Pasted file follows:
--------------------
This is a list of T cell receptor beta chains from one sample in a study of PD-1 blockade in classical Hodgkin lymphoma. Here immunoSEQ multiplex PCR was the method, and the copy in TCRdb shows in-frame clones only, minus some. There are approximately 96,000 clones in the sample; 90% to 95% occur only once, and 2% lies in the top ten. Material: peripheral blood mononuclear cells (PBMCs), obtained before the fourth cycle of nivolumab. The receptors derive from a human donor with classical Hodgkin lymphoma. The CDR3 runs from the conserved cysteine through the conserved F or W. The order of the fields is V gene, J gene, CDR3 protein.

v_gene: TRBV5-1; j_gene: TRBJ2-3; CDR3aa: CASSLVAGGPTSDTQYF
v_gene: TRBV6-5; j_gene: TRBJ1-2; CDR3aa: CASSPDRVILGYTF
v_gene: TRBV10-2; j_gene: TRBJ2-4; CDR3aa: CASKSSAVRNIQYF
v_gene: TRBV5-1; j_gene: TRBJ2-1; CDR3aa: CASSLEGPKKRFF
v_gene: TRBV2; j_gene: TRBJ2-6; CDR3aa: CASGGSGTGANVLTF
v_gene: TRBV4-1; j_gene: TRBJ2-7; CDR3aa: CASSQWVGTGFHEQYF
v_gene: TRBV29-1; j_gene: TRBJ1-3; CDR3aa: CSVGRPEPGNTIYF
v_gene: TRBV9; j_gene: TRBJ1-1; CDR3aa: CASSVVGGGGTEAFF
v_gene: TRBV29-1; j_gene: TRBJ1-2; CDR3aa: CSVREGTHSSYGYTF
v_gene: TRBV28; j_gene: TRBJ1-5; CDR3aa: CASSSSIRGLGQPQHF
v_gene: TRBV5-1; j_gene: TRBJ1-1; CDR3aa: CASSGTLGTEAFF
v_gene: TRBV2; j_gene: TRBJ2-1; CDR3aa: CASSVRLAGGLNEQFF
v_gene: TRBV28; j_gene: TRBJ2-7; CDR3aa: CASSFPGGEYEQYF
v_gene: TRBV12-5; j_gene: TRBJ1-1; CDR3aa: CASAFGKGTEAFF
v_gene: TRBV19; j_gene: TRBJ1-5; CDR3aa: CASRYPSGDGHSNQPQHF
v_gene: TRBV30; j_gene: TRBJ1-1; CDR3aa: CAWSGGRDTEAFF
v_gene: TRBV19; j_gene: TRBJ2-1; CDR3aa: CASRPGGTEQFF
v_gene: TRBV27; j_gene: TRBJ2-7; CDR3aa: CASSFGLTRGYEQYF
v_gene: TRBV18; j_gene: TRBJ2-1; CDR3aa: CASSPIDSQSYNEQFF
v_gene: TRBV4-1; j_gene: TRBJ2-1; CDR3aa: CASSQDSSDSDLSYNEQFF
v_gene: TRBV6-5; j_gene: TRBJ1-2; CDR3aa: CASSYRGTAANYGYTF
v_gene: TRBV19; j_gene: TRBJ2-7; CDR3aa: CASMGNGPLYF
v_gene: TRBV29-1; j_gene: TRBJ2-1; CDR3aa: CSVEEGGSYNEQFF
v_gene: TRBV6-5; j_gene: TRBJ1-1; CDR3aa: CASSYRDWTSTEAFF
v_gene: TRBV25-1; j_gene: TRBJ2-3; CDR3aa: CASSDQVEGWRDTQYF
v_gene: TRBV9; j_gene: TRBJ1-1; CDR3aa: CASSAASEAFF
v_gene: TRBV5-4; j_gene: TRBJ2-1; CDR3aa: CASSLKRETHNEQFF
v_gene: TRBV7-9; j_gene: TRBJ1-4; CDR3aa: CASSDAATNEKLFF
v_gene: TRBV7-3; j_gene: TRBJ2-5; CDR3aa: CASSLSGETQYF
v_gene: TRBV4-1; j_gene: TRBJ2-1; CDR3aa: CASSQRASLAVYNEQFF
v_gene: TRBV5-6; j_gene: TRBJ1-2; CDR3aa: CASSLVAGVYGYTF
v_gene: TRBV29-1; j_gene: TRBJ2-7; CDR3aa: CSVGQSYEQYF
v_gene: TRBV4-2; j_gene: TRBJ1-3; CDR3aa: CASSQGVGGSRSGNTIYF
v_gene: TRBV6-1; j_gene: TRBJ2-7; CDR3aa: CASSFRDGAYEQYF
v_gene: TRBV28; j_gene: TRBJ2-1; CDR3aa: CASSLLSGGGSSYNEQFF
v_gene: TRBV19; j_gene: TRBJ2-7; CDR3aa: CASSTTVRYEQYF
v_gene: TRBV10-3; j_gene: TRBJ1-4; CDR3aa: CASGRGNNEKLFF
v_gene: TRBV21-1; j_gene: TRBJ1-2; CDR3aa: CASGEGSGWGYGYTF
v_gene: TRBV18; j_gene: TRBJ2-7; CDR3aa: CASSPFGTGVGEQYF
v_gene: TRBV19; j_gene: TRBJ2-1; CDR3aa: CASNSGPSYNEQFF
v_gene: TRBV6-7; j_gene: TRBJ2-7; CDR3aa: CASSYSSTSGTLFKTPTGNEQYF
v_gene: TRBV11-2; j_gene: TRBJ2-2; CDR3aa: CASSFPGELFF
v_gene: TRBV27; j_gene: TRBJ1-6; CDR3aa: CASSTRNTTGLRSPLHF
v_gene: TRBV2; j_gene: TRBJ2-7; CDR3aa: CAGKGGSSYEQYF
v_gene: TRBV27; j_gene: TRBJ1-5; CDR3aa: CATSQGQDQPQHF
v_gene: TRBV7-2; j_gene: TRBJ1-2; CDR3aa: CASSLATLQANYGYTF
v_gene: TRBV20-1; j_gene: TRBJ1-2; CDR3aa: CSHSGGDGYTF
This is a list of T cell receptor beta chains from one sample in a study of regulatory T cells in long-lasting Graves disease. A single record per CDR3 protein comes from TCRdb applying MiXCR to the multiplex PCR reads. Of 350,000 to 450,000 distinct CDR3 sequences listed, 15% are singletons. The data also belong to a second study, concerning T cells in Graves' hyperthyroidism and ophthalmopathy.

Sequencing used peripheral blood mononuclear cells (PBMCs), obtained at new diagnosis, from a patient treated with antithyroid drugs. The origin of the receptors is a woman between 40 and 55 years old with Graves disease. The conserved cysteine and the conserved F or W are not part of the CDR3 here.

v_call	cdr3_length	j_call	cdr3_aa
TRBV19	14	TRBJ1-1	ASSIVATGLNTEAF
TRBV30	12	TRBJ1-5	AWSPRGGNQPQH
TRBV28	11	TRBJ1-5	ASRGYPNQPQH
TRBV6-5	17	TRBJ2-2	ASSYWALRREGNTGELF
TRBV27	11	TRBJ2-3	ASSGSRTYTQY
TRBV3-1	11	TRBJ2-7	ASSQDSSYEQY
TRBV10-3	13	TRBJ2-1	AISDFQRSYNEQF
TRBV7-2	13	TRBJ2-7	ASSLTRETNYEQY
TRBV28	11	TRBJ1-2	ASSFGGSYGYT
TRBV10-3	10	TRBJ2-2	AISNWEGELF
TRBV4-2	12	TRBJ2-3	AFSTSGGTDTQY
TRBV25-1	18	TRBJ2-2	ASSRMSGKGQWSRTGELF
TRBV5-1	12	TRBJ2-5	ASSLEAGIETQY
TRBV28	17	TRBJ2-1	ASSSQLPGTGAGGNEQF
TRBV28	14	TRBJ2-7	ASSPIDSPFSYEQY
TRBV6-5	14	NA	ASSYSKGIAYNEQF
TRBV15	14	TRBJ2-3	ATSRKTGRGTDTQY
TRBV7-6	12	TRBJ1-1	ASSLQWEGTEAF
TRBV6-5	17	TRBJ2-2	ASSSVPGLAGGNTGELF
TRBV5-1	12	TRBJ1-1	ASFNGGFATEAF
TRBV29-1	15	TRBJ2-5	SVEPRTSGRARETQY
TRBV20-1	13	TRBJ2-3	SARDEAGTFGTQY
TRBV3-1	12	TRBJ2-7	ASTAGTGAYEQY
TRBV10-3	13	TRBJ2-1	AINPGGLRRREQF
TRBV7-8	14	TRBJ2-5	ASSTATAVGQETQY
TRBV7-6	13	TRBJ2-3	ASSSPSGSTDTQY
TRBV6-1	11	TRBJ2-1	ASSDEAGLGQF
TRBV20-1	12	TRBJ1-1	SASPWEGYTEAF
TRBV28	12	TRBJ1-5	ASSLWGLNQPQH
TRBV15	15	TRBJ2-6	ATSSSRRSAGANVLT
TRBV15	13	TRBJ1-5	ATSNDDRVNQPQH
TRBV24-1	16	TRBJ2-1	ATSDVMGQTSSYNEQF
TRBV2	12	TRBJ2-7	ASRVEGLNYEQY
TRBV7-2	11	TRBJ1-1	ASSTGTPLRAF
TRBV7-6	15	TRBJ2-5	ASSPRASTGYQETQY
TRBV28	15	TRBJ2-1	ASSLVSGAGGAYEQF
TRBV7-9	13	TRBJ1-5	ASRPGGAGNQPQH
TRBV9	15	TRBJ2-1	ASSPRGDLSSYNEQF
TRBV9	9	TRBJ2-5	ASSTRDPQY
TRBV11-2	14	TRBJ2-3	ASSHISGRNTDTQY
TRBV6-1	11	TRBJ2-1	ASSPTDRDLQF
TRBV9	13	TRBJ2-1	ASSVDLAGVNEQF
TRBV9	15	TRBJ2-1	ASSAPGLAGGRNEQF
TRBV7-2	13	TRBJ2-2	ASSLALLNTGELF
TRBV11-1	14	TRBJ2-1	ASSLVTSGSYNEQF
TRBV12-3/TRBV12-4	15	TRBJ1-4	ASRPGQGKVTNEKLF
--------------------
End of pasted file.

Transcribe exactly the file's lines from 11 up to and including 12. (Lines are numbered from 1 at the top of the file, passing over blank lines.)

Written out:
v_gene: TRBV28; j_gene: TRBJ1-5; CDR3aa: CASSSSIRGLGQPQHF
v_gene: TRBV5-1; j_gene: TRBJ1-1; CDR3aa: CASSGTLGTEAFF